Competitive Yoga Takes New England

Yoga's not just for relaxation anymore—the New England yoga championship was held in Natick Sunday.

Jennifer ZielYouth winner Jennifer Ziel. Photos by Laurie McDonagh

Move over, inner peace and relaxation. Competitive yoga is on the rise, and it looks like it’s here to stay.

Need proof? On Sunday, USA Yoga hosted its New England Regional Yoga Asana Championship (yes, there is such a thing) at the Natick Mall, with competitive yogis from all over the region coming to strike a pose. A panel of judges crowned winners in male, female, and youth categories (Christopher Bopp, Ashley Ogilvy, and Jennifer Ziel, respectively) all of whom, along with each category’s runner up, will go on to compete in the 10th annual National USA Yoga Asana Championship in New York in March.

Christopher BoppMen’s winner Christopher Bopp

If you’d never heard of USA Yoga (don’t worry, we hadn’t either), the organization was founded by yoga expert Rajashree Choudhury, who is married to Bikram yoga founder Bikram Choudhury. A press release for the New England Championship says the group is “making strides to become the governing body of yoga and hopes to qualify the popular practice as an Olympic sport,” and the USA Yoga website’s homepage touts the organization’s goal of “developing Yoga Asana as a sport.”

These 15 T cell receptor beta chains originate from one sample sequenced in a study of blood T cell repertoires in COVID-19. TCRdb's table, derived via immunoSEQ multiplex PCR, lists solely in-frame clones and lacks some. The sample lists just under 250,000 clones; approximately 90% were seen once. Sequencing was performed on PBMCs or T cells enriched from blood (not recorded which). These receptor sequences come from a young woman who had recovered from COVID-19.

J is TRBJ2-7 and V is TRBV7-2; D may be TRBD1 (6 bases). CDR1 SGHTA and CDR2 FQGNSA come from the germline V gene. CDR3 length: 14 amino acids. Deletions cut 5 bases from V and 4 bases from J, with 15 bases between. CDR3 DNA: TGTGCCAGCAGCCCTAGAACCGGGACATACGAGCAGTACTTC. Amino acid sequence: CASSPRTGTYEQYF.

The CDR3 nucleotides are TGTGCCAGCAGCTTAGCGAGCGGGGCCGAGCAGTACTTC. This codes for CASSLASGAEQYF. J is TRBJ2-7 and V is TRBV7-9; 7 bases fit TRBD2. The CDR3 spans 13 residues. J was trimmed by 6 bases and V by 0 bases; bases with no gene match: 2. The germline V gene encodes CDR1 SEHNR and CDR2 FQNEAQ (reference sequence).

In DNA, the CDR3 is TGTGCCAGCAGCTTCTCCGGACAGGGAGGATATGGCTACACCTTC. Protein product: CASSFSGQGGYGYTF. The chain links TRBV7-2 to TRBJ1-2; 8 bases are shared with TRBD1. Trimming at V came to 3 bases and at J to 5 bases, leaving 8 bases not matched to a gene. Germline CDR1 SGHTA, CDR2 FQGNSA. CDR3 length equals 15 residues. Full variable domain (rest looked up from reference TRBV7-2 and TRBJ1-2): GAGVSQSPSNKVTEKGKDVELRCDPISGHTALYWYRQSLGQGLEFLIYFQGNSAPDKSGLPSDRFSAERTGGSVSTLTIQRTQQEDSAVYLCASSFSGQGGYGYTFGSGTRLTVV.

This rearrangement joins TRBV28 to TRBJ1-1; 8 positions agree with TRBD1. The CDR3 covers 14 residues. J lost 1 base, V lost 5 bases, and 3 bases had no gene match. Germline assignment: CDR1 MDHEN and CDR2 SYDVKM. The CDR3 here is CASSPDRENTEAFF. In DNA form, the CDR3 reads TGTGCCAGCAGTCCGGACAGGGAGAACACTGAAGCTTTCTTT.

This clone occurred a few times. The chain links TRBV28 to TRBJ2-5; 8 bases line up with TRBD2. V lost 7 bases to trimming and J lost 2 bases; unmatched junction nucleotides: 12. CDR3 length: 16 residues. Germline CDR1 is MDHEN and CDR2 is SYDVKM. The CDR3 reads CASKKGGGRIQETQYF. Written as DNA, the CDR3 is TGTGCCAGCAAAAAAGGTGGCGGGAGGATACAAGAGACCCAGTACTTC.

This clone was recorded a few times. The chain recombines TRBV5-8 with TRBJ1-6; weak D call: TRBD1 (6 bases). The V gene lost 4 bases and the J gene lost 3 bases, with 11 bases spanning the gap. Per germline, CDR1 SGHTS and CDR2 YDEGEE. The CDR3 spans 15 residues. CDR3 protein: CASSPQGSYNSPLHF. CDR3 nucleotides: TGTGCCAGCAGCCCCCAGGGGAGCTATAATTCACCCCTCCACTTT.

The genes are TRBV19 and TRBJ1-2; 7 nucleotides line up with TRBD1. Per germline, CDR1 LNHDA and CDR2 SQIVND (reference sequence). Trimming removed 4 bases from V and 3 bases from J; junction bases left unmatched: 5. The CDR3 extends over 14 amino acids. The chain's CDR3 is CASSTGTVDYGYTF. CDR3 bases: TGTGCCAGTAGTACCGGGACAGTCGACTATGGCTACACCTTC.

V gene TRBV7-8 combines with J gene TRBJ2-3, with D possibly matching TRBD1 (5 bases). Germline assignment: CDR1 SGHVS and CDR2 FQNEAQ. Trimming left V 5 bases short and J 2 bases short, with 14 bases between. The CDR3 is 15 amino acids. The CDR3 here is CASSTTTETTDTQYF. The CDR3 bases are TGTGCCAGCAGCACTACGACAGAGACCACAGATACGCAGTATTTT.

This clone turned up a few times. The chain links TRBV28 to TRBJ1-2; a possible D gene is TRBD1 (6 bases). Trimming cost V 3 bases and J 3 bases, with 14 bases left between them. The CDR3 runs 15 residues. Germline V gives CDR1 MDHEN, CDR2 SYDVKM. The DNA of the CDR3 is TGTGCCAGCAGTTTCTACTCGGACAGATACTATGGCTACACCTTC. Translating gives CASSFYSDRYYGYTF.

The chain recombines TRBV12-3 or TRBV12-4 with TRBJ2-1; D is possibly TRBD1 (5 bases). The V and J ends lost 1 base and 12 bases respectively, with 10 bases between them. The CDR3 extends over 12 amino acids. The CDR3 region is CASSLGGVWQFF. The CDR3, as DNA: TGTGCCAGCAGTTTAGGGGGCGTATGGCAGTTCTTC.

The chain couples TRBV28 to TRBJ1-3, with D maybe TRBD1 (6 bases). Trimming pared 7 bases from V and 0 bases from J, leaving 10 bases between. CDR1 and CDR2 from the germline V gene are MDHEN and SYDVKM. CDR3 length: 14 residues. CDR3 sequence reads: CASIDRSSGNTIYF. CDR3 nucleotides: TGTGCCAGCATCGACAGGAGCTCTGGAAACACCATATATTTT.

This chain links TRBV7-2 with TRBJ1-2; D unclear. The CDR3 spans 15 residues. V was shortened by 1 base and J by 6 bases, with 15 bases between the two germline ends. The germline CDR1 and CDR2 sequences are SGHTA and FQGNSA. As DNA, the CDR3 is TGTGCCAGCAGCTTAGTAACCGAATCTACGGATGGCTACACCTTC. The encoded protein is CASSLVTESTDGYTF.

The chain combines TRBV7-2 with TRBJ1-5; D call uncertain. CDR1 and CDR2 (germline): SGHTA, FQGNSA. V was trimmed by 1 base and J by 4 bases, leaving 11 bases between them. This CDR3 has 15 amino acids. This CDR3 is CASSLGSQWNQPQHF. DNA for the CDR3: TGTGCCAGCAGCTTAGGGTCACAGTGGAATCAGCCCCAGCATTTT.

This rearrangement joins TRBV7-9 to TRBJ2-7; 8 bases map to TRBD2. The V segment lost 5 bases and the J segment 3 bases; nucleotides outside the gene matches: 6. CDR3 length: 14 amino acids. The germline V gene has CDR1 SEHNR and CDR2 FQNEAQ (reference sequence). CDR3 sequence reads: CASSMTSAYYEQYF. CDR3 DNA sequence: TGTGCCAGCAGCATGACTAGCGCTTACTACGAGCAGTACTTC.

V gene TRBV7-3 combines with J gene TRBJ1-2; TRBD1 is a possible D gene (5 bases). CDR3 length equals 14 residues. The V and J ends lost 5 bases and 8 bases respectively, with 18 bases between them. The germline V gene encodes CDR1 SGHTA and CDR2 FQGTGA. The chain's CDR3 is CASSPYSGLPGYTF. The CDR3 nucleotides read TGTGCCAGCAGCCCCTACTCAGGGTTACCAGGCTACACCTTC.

So how exactly does competitive yoga work? Each participant is required to complete a set of compulsory poses, all of which have specific judging criteria, and then he or she may move on to a list of optional—and, frankly, impossible looking—postures. Judges then calculate a score, with deductions taken for something as minor as “simple trembling.” Namaste indeed.

So while it’s still a little surprising that competitive yoga exists, it’s hard to deny that the contestants are impressive. And hey, think of it as inspiration next time you’re tempted to take child’s pose for the last half hour of class. We know we will.